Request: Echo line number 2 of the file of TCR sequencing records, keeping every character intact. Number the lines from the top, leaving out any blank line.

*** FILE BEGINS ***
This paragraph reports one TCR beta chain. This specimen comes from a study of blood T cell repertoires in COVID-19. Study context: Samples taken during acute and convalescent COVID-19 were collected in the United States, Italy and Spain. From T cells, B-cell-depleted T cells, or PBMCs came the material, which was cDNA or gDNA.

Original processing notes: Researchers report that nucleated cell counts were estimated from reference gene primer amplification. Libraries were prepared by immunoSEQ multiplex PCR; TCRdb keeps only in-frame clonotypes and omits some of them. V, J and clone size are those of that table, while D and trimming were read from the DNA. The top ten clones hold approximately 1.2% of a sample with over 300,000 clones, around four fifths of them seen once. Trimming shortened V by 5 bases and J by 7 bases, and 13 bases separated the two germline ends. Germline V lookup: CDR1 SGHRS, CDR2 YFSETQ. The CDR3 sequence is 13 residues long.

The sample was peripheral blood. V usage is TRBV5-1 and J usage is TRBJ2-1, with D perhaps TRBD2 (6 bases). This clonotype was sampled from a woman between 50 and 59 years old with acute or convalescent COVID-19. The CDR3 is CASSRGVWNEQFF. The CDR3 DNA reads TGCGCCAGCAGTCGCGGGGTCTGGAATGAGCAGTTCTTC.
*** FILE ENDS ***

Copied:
Original processing notes: Researchers report that nucleated cell counts were estimated from reference gene primer amplification. Libraries were prepared by immunoSEQ multiplex PCR; TCRdb keeps only in-frame clonotypes and omits some of them. V, J and clone size are those of that table, while D and trimming were read from the DNA. The top ten clones hold approximately 1.2% of a sample with over 300,000 clones, around four fifths of them seen once. Trimming shortened V by 5 bases and J by 7 bases, and 13 bases separated the two germline ends. Germline V lookup: CDR1 SGHRS, CDR2 YFSETQ. The CDR3 sequence is 13 residues long.